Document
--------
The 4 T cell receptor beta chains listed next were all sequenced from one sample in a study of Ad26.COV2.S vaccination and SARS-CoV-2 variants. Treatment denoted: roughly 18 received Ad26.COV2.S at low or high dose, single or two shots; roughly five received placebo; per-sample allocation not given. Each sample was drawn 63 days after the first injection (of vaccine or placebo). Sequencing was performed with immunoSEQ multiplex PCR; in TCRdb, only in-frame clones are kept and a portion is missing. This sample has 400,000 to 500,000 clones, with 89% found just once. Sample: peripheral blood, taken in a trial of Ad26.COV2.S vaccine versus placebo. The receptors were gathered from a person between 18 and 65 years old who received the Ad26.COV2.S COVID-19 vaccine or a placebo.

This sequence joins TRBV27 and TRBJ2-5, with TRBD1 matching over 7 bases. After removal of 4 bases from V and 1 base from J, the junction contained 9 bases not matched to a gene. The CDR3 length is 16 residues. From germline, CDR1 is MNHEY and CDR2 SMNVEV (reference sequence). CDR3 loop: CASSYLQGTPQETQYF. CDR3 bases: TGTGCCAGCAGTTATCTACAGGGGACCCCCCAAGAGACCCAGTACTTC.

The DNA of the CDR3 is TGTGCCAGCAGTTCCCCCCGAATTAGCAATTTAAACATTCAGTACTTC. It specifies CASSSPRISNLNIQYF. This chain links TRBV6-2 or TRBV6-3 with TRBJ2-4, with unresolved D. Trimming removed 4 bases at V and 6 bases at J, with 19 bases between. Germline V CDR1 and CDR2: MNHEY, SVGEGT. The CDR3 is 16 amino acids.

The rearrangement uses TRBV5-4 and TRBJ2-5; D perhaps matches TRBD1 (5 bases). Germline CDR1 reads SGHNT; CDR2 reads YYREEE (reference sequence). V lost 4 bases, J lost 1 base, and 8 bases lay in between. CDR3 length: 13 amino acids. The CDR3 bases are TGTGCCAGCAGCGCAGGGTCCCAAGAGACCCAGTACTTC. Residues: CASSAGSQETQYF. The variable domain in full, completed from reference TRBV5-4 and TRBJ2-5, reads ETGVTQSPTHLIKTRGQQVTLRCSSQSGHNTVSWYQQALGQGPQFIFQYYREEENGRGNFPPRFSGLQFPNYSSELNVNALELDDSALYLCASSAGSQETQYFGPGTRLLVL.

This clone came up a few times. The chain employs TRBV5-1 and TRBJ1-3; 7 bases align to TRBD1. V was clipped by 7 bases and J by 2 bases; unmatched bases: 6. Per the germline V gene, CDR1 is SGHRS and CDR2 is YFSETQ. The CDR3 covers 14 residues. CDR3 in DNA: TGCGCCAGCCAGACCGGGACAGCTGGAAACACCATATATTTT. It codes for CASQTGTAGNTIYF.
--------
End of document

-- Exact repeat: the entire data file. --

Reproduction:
The 4 T cell receptor beta chains listed next were all sequenced from one sample in a study of Ad26.COV2.S vaccination and SARS-CoV-2 variants. Treatment denoted: roughly 18 received Ad26.COV2.S at low or high dose, single or two shots; roughly five received placebo; per-sample allocation not given. Each sample was drawn 63 days after the first injection (of vaccine or placebo). Sequencing was performed with immunoSEQ multiplex PCR; in TCRdb, only in-frame clones are kept and a portion is missing. This sample has 400,000 to 500,000 clones, with 89% found just once. Sample: peripheral blood, taken in a trial of Ad26.COV2.S vaccine versus placebo. The receptors were gathered from a person between 18 and 65 years old who received the Ad26.COV2.S COVID-19 vaccine or a placebo.

This sequence joins TRBV27 and TRBJ2-5, with TRBD1 matching over 7 bases. After removal of 4 bases from V and 1 base from J, the junction contained 9 bases not matched to a gene. The CDR3 length is 16 residues. From germline, CDR1 is MNHEY and CDR2 SMNVEV (reference sequence). CDR3 loop: CASSYLQGTPQETQYF. CDR3 bases: TGTGCCAGCAGTTATCTACAGGGGACCCCCCAAGAGACCCAGTACTTC.

The DNA of the CDR3 is TGTGCCAGCAGTTCCCCCCGAATTAGCAATTTAAACATTCAGTACTTC. It specifies CASSSPRISNLNIQYF. This chain links TRBV6-2 or TRBV6-3 with TRBJ2-4, with unresolved D. Trimming removed 4 bases at V and 6 bases at J, with 19 bases between. Germline V CDR1 and CDR2: MNHEY, SVGEGT. The CDR3 is 16 amino acids.

The rearrangement uses TRBV5-4 and TRBJ2-5; D perhaps matches TRBD1 (5 bases). Germline CDR1 reads SGHNT; CDR2 reads YYREEE (reference sequence). V lost 4 bases, J lost 1 base, and 8 bases lay in between. CDR3 length: 13 amino acids. The CDR3 bases are TGTGCCAGCAGCGCAGGGTCCCAAGAGACCCAGTACTTC. Residues: CASSAGSQETQYF. The variable domain in full, completed from reference TRBV5-4 and TRBJ2-5, reads ETGVTQSPTHLIKTRGQQVTLRCSSQSGHNTVSWYQQALGQGPQFIFQYYREEENGRGNFPPRFSGLQFPNYSSELNVNALELDDSALYLCASSAGSQETQYFGPGTRLLVL.

This clone came up a few times. The chain employs TRBV5-1 and TRBJ1-3; 7 bases align to TRBD1. V was clipped by 7 bases and J by 2 bases; unmatched bases: 6. Per the germline V gene, CDR1 is SGHRS and CDR2 is YFSETQ. The CDR3 covers 14 residues. CDR3 in DNA: TGCGCCAGCCAGACCGGGACAGCTGGAAACACCATATATTTT. It codes for CASQTGTAGNTIYF.